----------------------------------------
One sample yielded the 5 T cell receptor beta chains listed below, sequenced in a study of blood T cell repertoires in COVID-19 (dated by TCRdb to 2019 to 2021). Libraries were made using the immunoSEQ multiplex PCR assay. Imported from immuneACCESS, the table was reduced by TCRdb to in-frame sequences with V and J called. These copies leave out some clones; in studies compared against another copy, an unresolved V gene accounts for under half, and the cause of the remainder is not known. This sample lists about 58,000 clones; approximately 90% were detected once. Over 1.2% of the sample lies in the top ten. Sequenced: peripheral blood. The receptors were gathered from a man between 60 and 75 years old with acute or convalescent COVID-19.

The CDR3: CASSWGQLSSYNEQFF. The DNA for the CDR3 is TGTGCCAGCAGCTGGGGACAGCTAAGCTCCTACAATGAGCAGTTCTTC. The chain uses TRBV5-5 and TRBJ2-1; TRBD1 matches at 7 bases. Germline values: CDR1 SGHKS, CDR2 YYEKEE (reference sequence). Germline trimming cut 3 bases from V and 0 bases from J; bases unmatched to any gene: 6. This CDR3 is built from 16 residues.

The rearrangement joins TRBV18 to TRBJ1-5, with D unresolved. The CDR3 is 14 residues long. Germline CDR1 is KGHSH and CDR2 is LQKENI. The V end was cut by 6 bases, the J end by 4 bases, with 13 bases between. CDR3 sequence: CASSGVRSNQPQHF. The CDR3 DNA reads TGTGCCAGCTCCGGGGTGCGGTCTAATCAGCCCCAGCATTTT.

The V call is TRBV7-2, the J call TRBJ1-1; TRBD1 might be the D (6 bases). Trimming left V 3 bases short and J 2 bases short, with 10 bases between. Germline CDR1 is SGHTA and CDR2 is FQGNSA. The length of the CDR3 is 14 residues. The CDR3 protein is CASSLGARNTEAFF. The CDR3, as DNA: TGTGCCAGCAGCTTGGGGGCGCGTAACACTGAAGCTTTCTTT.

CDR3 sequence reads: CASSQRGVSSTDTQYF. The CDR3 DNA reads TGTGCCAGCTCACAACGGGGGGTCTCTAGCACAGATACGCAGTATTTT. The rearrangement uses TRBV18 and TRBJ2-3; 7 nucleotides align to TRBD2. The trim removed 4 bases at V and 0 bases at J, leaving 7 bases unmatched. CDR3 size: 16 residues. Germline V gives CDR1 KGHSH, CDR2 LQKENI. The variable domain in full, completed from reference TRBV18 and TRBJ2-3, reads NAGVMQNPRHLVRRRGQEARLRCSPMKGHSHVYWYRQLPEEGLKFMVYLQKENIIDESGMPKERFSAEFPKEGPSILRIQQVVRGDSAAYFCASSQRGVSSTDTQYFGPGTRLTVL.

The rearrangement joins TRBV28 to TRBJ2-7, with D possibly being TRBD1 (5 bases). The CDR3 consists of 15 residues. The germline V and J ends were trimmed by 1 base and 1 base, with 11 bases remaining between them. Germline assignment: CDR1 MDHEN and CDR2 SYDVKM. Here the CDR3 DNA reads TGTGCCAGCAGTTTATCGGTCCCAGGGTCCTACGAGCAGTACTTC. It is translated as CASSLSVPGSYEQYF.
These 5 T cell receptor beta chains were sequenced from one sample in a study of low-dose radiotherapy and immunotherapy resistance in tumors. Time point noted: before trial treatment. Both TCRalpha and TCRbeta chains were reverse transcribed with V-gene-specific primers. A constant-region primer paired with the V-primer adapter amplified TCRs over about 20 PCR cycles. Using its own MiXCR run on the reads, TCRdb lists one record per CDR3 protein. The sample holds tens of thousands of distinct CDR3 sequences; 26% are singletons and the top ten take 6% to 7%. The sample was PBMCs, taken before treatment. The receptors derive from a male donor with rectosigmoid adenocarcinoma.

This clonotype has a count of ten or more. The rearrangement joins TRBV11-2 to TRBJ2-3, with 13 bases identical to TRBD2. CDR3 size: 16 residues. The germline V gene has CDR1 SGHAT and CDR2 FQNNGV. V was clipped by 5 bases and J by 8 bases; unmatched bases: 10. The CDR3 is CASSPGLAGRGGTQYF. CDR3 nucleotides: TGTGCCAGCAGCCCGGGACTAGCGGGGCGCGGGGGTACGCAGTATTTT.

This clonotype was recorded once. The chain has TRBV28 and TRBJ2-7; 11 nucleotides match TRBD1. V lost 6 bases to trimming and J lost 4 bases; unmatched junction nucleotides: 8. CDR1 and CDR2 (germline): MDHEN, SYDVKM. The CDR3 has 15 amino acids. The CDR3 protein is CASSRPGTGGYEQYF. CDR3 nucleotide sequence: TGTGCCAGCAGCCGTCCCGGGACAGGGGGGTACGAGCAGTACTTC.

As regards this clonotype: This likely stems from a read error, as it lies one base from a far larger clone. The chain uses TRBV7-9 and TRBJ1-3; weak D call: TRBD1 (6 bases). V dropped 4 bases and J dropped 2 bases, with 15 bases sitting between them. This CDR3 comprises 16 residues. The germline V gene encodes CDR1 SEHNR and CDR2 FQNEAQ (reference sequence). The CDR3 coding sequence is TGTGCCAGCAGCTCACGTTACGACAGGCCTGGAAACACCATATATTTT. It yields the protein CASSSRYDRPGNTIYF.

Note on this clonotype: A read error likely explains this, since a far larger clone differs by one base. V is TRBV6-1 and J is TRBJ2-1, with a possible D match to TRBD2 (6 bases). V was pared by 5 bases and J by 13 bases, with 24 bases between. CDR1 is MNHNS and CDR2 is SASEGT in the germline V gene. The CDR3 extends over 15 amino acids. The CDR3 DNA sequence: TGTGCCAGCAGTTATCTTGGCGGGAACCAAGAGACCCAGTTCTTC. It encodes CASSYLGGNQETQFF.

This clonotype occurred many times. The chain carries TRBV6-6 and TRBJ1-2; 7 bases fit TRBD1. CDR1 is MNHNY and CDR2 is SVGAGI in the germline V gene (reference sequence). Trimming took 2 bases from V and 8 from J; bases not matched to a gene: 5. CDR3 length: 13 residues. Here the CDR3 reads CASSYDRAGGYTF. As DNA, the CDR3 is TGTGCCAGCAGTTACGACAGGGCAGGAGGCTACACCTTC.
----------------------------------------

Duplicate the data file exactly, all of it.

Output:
One sample yielded the 5 T cell receptor beta chains listed below, sequenced in a study of blood T cell repertoires in COVID-19 (dated by TCRdb to 2019 to 2021). Libraries were made using the immunoSEQ multiplex PCR assay. Imported from immuneACCESS, the table was reduced by TCRdb to in-frame sequences with V and J called. These copies leave out some clones; in studies compared against another copy, an unresolved V gene accounts for under half, and the cause of the remainder is not known. This sample lists about 58,000 clones; approximately 90% were detected once. Over 1.2% of the sample lies in the top ten. Sequenced: peripheral blood. The receptors were gathered from a man between 60 and 75 years old with acute or convalescent COVID-19.

The CDR3: CASSWGQLSSYNEQFF. The DNA for the CDR3 is TGTGCCAGCAGCTGGGGACAGCTAAGCTCCTACAATGAGCAGTTCTTC. The chain uses TRBV5-5 and TRBJ2-1; TRBD1 matches at 7 bases. Germline values: CDR1 SGHKS, CDR2 YYEKEE (reference sequence). Germline trimming cut 3 bases from V and 0 bases from J; bases unmatched to any gene: 6. This CDR3 is built from 16 residues.

The rearrangement joins TRBV18 to TRBJ1-5, with D unresolved. The CDR3 is 14 residues long. Germline CDR1 is KGHSH and CDR2 is LQKENI. The V end was cut by 6 bases, the J end by 4 bases, with 13 bases between. CDR3 sequence: CASSGVRSNQPQHF. The CDR3 DNA reads TGTGCCAGCTCCGGGGTGCGGTCTAATCAGCCCCAGCATTTT.

The V call is TRBV7-2, the J call TRBJ1-1; TRBD1 might be the D (6 bases). Trimming left V 3 bases short and J 2 bases short, with 10 bases between. Germline CDR1 is SGHTA and CDR2 is FQGNSA. The length of the CDR3 is 14 residues. The CDR3 protein is CASSLGARNTEAFF. The CDR3, as DNA: TGTGCCAGCAGCTTGGGGGCGCGTAACACTGAAGCTTTCTTT.

CDR3 sequence reads: CASSQRGVSSTDTQYF. The CDR3 DNA reads TGTGCCAGCTCACAACGGGGGGTCTCTAGCACAGATACGCAGTATTTT. The rearrangement uses TRBV18 and TRBJ2-3; 7 nucleotides align to TRBD2. The trim removed 4 bases at V and 0 bases at J, leaving 7 bases unmatched. CDR3 size: 16 residues. Germline V gives CDR1 KGHSH, CDR2 LQKENI. The variable domain in full, completed from reference TRBV18 and TRBJ2-3, reads NAGVMQNPRHLVRRRGQEARLRCSPMKGHSHVYWYRQLPEEGLKFMVYLQKENIIDESGMPKERFSAEFPKEGPSILRIQQVVRGDSAAYFCASSQRGVSSTDTQYFGPGTRLTVL.

The rearrangement joins TRBV28 to TRBJ2-7, with D possibly being TRBD1 (5 bases). The CDR3 consists of 15 residues. The germline V and J ends were trimmed by 1 base and 1 base, with 11 bases remaining between them. Germline assignment: CDR1 MDHEN and CDR2 SYDVKM. Here the CDR3 DNA reads TGTGCCAGCAGTTTATCGGTCCCAGGGTCCTACGAGCAGTACTTC. It is translated as CASSLSVPGSYEQYF.
These 5 T cell receptor beta chains were sequenced from one sample in a study of low-dose radiotherapy and immunotherapy resistance in tumors. Time point noted: before trial treatment. Both TCRalpha and TCRbeta chains were reverse transcribed with V-gene-specific primers. A constant-region primer paired with the V-primer adapter amplified TCRs over about 20 PCR cycles. Using its own MiXCR run on the reads, TCRdb lists one record per CDR3 protein. The sample holds tens of thousands of distinct CDR3 sequences; 26% are singletons and the top ten take 6% to 7%. The sample was PBMCs, taken before treatment. The receptors derive from a male donor with rectosigmoid adenocarcinoma.

This clonotype has a count of ten or more. The rearrangement joins TRBV11-2 to TRBJ2-3, with 13 bases identical to TRBD2. CDR3 size: 16 residues. The germline V gene has CDR1 SGHAT and CDR2 FQNNGV. V was clipped by 5 bases and J by 8 bases; unmatched bases: 10. The CDR3 is CASSPGLAGRGGTQYF. CDR3 nucleotides: TGTGCCAGCAGCCCGGGACTAGCGGGGCGCGGGGGTACGCAGTATTTT.

This clonotype was recorded once. The chain has TRBV28 and TRBJ2-7; 11 nucleotides match TRBD1. V lost 6 bases to trimming and J lost 4 bases; unmatched junction nucleotides: 8. CDR1 and CDR2 (germline): MDHEN, SYDVKM. The CDR3 has 15 amino acids. The CDR3 protein is CASSRPGTGGYEQYF. CDR3 nucleotide sequence: TGTGCCAGCAGCCGTCCCGGGACAGGGGGGTACGAGCAGTACTTC.

As regards this clonotype: This likely stems from a read error, as it lies one base from a far larger clone. The chain uses TRBV7-9 and TRBJ1-3; weak D call: TRBD1 (6 bases). V dropped 4 bases and J dropped 2 bases, with 15 bases sitting between them. This CDR3 comprises 16 residues. The germline V gene encodes CDR1 SEHNR and CDR2 FQNEAQ (reference sequence). The CDR3 coding sequence is TGTGCCAGCAGCTCACGTTACGACAGGCCTGGAAACACCATATATTTT. It yields the protein CASSSRYDRPGNTIYF.

Note on this clonotype: A read error likely explains this, since a far larger clone differs by one base. V is TRBV6-1 and J is TRBJ2-1, with a possible D match to TRBD2 (6 bases). V was pared by 5 bases and J by 13 bases, with 24 bases between. CDR1 is MNHNS and CDR2 is SASEGT in the germline V gene. The CDR3 extends over 15 amino acids. The CDR3 DNA sequence: TGTGCCAGCAGTTATCTTGGCGGGAACCAAGAGACCCAGTTCTTC. It encodes CASSYLGGNQETQFF.

This clonotype occurred many times. The chain carries TRBV6-6 and TRBJ1-2; 7 bases fit TRBD1. CDR1 is MNHNY and CDR2 is SVGAGI in the germline V gene (reference sequence). Trimming took 2 bases from V and 8 from J; bases not matched to a gene: 5. CDR3 length: 13 residues. Here the CDR3 reads CASSYDRAGGYTF. As DNA, the CDR3 is TGTGCCAGCAGTTACGACAGGGCAGGAGGCTACACCTTC.